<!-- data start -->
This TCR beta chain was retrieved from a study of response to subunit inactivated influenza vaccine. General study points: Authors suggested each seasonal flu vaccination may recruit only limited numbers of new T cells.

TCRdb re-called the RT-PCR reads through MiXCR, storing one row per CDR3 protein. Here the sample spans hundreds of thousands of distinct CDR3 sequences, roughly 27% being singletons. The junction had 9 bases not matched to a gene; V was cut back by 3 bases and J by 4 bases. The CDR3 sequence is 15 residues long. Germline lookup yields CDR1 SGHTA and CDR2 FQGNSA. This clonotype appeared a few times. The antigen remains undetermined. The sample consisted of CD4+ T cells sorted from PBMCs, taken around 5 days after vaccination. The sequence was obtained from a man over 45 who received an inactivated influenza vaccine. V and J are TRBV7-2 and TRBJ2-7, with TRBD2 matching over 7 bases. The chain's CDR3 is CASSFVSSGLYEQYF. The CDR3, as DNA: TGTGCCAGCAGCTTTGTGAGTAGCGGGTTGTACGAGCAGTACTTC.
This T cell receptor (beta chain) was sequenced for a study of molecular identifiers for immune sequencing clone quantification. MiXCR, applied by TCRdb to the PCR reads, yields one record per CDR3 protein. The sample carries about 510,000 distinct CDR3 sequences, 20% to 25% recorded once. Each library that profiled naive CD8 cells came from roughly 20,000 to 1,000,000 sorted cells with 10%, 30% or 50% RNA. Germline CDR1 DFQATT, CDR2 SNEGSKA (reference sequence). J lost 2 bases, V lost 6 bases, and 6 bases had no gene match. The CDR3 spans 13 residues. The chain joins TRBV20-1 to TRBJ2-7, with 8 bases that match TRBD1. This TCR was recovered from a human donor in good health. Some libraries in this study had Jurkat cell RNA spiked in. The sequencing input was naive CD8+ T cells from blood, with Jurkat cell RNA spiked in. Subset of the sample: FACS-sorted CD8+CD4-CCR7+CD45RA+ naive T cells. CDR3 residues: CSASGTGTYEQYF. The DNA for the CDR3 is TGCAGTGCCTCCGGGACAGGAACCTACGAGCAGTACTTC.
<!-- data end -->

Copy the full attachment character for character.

This TCR beta chain was retrieved from a study of response to subunit inactivated influenza vaccine. General study points: Authors suggested each seasonal flu vaccination may recruit only limited numbers of new T cells.

TCRdb re-called the RT-PCR reads through MiXCR, storing one row per CDR3 protein. Here the sample spans hundreds of thousands of distinct CDR3 sequences, roughly 27% being singletons. The junction had 9 bases not matched to a gene; V was cut back by 3 bases and J by 4 bases. The CDR3 sequence is 15 residues long. Germline lookup yields CDR1 SGHTA and CDR2 FQGNSA. This clonotype appeared a few times. The antigen remains undetermined. The sample consisted of CD4+ T cells sorted from PBMCs, taken around 5 days after vaccination. The sequence was obtained from a man over 45 who received an inactivated influenza vaccine. V and J are TRBV7-2 and TRBJ2-7, with TRBD2 matching over 7 bases. The chain's CDR3 is CASSFVSSGLYEQYF. The CDR3, as DNA: TGTGCCAGCAGCTTTGTGAGTAGCGGGTTGTACGAGCAGTACTTC.
This T cell receptor (beta chain) was sequenced for a study of molecular identifiers for immune sequencing clone quantification. MiXCR, applied by TCRdb to the PCR reads, yields one record per CDR3 protein. The sample carries about 510,000 distinct CDR3 sequences, 20% to 25% recorded once. Each library that profiled naive CD8 cells came from roughly 20,000 to 1,000,000 sorted cells with 10%, 30% or 50% RNA. Germline CDR1 DFQATT, CDR2 SNEGSKA (reference sequence). J lost 2 bases, V lost 6 bases, and 6 bases had no gene match. The CDR3 spans 13 residues. The chain joins TRBV20-1 to TRBJ2-7, with 8 bases that match TRBD1. This TCR was recovered from a human donor in good health. Some libraries in this study had Jurkat cell RNA spiked in. The sequencing input was naive CD8+ T cells from blood, with Jurkat cell RNA spiked in. Subset of the sample: FACS-sorted CD8+CD4-CCR7+CD45RA+ naive T cells. CDR3 residues: CSASGTGTYEQYF. The DNA for the CDR3 is TGCAGTGCCTCCGGGACAGGAACCTACGAGCAGTACTTC.